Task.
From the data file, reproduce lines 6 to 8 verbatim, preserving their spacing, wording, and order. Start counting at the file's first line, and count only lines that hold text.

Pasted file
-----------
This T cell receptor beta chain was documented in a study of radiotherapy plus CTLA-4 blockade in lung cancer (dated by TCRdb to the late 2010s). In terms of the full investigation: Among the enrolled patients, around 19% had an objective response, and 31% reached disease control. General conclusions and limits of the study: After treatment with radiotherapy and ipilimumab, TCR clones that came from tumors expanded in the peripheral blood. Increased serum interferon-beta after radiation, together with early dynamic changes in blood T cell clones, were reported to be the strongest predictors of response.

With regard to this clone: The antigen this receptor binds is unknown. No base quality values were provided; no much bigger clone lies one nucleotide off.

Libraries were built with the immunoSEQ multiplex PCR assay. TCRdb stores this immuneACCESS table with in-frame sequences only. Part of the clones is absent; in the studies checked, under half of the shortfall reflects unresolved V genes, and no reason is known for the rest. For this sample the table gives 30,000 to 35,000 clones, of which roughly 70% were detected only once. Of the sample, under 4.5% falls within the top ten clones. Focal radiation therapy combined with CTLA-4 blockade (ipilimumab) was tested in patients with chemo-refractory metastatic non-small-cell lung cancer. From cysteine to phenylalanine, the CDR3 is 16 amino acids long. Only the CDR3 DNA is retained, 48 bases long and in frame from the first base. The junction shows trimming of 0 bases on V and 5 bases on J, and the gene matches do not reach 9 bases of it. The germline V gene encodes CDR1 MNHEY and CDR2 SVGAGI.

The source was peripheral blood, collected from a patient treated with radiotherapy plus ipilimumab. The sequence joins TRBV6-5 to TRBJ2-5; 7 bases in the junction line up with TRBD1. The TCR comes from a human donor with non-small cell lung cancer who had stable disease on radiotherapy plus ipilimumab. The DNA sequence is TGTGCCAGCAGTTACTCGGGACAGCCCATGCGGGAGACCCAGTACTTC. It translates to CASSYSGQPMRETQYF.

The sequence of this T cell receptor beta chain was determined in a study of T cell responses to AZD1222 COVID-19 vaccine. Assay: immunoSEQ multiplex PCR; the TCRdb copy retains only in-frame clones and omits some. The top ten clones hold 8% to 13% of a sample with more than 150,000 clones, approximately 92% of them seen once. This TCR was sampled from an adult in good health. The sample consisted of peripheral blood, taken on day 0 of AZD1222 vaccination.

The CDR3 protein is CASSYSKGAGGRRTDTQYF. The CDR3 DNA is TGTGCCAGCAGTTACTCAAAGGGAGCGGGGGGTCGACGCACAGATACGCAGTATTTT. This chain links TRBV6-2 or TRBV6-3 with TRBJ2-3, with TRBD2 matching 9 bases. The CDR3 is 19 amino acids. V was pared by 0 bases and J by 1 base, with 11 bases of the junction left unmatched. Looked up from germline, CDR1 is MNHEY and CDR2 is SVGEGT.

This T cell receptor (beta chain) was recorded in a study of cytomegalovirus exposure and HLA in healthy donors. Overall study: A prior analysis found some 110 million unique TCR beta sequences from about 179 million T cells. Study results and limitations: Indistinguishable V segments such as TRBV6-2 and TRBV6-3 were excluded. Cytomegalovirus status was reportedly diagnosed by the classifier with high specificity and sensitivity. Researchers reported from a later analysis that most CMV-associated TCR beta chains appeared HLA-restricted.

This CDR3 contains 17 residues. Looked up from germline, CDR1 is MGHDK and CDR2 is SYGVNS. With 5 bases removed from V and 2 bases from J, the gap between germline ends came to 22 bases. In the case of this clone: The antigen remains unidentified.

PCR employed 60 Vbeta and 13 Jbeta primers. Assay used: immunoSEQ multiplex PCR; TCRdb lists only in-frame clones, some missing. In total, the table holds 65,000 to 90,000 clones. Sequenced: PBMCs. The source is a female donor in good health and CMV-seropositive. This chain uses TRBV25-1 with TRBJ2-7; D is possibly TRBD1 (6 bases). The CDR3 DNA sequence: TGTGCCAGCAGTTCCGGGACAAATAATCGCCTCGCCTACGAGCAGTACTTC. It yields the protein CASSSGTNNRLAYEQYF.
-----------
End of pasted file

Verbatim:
The CDR3 protein is CASSYSKGAGGRRTDTQYF. The CDR3 DNA is TGTGCCAGCAGTTACTCAAAGGGAGCGGGGGGTCGACGCACAGATACGCAGTATTTT. This chain links TRBV6-2 or TRBV6-3 with TRBJ2-3, with TRBD2 matching 9 bases. The CDR3 is 19 amino acids. V was pared by 0 bases and J by 1 base, with 11 bases of the junction left unmatched. Looked up from germline, CDR1 is MNHEY and CDR2 is SVGEGT.

This T cell receptor (beta chain) was recorded in a study of cytomegalovirus exposure and HLA in healthy donors. Overall study: A prior analysis found some 110 million unique TCR beta sequences from about 179 million T cells. Study results and limitations: Indistinguishable V segments such as TRBV6-2 and TRBV6-3 were excluded. Cytomegalovirus status was reportedly diagnosed by the classifier with high specificity and sensitivity. Researchers reported from a later analysis that most CMV-associated TCR beta chains appeared HLA-restricted.

This CDR3 contains 17 residues. Looked up from germline, CDR1 is MGHDK and CDR2 is SYGVNS. With 5 bases removed from V and 2 bases from J, the gap between germline ends came to 22 bases. In the case of this clone: The antigen remains unidentified.